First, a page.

Having previously been locked into the medium of painting, Sheppard turned to printmaking. Along with a growing group of printmakers and artists, Sheppard endeavours to challenge exclusionary traditions that are deeply rooted within the South African apartheid movement.

Chad​ ​Marco​ ​Cordeiro


Chad Cordeiro works predominantly in linocut and other print media, but also aims to push the medium of print across painting, sculpture and installation too. Born in Edenvale, Johannesburg, he earned his Bachelor of the Arts in Fine Art at the University of the Witwatersrand in 2015. He is a co-founder, printer, and artist at Danger Gevaar Ingozi studio and also works as a collaborative and editioning printer at David Krut Projects. Cordeiro is currently part of a collaborative practice with fellow co-founder of DGI, Nathaniel Sheppard, in which they explore power dynamics of the art world as experienced by the “artist” and “technician”. Core to their collaborative practice is also a concern with the historical and cultural conditioning of Africa, institutional critique, class dynamics and how these speak through the variety of methods and mediums they work through.

Allyssa​ ​Staci​ ​Herman

South African fine art student Allyssa Herman’s work focuses primarily on domestic spaces and issues of sexuality as experienced by South African Coloured women. She draws on the feminine aspects

of domesticity within her own household, drawing out and commenting on the broader system of working class politics derived from that discourse.

Born into a post-Apartheid South Africa in 1995, Herman’s practice extends into the reimagining of familiar spaces and their disruption through the use of elements of the female body that are “meant to be” private; according to social norms imposed on us.

Through printmaking and installations she references and interrogates the conversations women have in their immediate communities – in “domestic spaces” women are socialized into occupying - such as the kitchen.

Allyssa Herman is currently a part of an 11 womxn collective that goes by the name “Pussy on a Plinth”, which was formed in the Wits school of Arts during her 3rd year of studies. The collective’s work addresses issues of black womxnhood, power politics, mental health, the treatment of the female body, de-colonial language practices, and the politics of queerness – among other pressing social justice issues.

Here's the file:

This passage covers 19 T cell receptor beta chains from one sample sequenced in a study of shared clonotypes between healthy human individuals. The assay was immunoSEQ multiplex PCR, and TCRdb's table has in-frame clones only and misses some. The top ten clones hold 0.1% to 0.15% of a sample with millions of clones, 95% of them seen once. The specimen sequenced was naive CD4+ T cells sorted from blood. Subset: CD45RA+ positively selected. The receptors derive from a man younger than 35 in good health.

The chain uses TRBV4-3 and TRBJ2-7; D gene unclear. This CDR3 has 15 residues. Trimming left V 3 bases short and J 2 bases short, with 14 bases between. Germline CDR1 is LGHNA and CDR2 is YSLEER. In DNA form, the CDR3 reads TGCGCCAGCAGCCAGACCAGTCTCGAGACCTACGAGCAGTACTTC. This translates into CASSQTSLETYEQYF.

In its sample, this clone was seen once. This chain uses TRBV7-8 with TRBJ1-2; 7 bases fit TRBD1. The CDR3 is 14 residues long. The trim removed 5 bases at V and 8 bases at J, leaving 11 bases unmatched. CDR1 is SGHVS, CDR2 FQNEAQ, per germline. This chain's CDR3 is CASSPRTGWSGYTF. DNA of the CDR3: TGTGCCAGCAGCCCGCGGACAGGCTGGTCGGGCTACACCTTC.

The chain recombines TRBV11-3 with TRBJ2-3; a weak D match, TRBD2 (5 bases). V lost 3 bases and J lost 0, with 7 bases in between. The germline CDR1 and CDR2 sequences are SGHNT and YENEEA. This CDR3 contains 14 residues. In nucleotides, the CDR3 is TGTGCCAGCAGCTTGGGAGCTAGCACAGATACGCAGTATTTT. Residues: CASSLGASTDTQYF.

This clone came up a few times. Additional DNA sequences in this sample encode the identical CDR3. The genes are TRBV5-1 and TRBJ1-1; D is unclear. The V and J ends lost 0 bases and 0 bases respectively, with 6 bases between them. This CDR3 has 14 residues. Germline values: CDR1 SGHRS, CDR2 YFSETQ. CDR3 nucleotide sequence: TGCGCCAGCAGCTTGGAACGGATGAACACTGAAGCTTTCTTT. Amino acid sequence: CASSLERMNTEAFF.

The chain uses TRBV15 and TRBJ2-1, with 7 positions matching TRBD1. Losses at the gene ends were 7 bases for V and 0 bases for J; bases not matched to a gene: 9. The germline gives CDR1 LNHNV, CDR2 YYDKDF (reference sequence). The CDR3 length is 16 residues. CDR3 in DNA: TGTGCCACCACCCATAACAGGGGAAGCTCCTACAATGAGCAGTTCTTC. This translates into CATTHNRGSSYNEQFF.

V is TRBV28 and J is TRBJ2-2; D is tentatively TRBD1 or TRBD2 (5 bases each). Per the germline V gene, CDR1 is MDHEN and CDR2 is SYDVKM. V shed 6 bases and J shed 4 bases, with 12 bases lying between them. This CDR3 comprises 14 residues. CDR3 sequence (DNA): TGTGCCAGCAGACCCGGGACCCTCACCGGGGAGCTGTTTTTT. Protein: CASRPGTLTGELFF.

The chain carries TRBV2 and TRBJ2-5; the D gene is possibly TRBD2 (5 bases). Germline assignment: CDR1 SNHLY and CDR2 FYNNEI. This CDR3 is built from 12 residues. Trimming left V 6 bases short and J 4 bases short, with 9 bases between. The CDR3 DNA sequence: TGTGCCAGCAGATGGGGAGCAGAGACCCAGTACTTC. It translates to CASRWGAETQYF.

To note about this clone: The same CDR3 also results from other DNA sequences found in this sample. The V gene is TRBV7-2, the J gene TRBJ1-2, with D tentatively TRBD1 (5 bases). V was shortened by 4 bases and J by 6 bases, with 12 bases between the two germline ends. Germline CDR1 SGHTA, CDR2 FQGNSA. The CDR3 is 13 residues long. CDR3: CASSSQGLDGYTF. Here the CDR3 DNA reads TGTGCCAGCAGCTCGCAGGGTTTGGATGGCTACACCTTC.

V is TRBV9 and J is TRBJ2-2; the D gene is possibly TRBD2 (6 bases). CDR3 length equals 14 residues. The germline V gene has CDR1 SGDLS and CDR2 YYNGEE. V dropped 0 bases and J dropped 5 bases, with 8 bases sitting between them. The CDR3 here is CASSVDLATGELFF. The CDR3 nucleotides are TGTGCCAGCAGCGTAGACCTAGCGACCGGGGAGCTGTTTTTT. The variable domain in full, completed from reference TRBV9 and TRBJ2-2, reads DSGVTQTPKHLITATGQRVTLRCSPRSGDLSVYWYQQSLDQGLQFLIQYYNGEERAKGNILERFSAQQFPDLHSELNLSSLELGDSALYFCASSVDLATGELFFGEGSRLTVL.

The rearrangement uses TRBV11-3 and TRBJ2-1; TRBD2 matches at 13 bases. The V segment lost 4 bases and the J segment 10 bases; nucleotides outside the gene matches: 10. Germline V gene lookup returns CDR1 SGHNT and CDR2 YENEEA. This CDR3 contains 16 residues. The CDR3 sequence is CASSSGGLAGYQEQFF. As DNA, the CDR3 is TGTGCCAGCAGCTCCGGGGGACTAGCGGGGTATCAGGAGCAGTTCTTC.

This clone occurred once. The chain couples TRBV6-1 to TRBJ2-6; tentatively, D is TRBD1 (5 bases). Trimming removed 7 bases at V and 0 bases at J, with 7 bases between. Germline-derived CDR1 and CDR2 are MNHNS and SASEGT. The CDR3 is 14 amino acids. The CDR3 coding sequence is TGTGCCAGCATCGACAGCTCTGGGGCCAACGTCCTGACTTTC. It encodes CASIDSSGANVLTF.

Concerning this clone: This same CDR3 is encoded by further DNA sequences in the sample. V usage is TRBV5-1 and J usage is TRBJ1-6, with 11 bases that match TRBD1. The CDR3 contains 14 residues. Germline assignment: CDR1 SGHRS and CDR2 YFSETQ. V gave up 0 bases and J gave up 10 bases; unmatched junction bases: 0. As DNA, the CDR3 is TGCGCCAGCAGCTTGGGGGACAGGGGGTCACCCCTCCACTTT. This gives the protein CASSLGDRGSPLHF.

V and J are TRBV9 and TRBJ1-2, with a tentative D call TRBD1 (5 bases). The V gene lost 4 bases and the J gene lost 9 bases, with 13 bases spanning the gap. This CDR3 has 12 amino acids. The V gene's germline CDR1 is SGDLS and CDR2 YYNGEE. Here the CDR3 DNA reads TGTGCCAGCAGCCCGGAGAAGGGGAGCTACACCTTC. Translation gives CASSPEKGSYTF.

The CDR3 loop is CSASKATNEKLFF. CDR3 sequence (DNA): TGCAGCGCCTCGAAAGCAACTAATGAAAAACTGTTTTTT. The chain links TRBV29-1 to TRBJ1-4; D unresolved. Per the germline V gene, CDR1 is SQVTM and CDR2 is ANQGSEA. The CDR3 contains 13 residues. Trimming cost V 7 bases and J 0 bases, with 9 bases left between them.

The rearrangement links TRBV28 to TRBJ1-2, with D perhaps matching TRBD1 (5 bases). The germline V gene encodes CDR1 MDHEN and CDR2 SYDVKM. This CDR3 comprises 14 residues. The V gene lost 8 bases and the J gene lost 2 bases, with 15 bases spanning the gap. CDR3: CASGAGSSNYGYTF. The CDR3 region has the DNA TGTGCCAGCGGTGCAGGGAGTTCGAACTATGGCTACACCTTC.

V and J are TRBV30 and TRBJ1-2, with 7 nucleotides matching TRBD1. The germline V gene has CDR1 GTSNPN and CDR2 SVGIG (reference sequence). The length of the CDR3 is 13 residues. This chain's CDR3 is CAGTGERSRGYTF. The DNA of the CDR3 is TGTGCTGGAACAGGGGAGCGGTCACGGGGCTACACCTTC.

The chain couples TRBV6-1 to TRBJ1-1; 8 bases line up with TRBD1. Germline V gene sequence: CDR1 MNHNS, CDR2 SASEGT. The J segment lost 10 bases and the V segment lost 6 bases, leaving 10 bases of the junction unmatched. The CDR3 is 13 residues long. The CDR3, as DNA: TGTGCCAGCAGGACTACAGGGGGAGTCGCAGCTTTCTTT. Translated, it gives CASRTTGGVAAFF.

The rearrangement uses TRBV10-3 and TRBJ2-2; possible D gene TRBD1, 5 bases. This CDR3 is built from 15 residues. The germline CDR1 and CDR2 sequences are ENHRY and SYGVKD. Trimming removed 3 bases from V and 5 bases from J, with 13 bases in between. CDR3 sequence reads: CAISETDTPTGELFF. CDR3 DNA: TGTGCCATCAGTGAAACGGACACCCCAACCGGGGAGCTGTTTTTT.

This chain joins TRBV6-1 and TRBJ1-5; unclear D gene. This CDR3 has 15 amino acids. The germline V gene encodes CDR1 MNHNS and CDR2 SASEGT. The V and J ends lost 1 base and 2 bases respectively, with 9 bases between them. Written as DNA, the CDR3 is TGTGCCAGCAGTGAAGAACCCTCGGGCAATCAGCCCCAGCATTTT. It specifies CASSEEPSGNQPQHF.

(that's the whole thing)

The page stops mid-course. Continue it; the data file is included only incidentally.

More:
Sbongiseni Khulu

Sbongiseni Sbanisezwe Khulu is a founding member and artist of Danger Gevaar Ingozi Studio. His work embodies a depth of introspection and honesty within the controlled precision of an artist with the utmost attention to detail.

His journey as a young artist offers a mere glimpse into the history behind his process. Hailing from the township of Esikhawini in Durban, KwaZulu-Natal, on the east coast of South Africa, Khulu matriculated from a technical high school and furthered his studies under the scaffolding of a Civil Engineering degree. Dissatisfied with engineering, Khulu pivoted towards a Fine and Applied Arts degree at the Tshwane University of Technology. There he majored in sculpture and printmaking.

Khulu’s career, to date, has been intentional - and his steady stream of opportunities evidence this. In his third year Khulu was chosen to be amongst the 2012 PPC Young Concrete Sculptors Awards finalists. This led to his appointment as co-student assistant of the sculpture studio in his fourth year. He began working in as a printmaker at the David Krut Workshop in the same year when he met Chad Cordeiro and Nathaniel Sheppard III and his journey with DGI began.


More information about Full Circle Art Africa.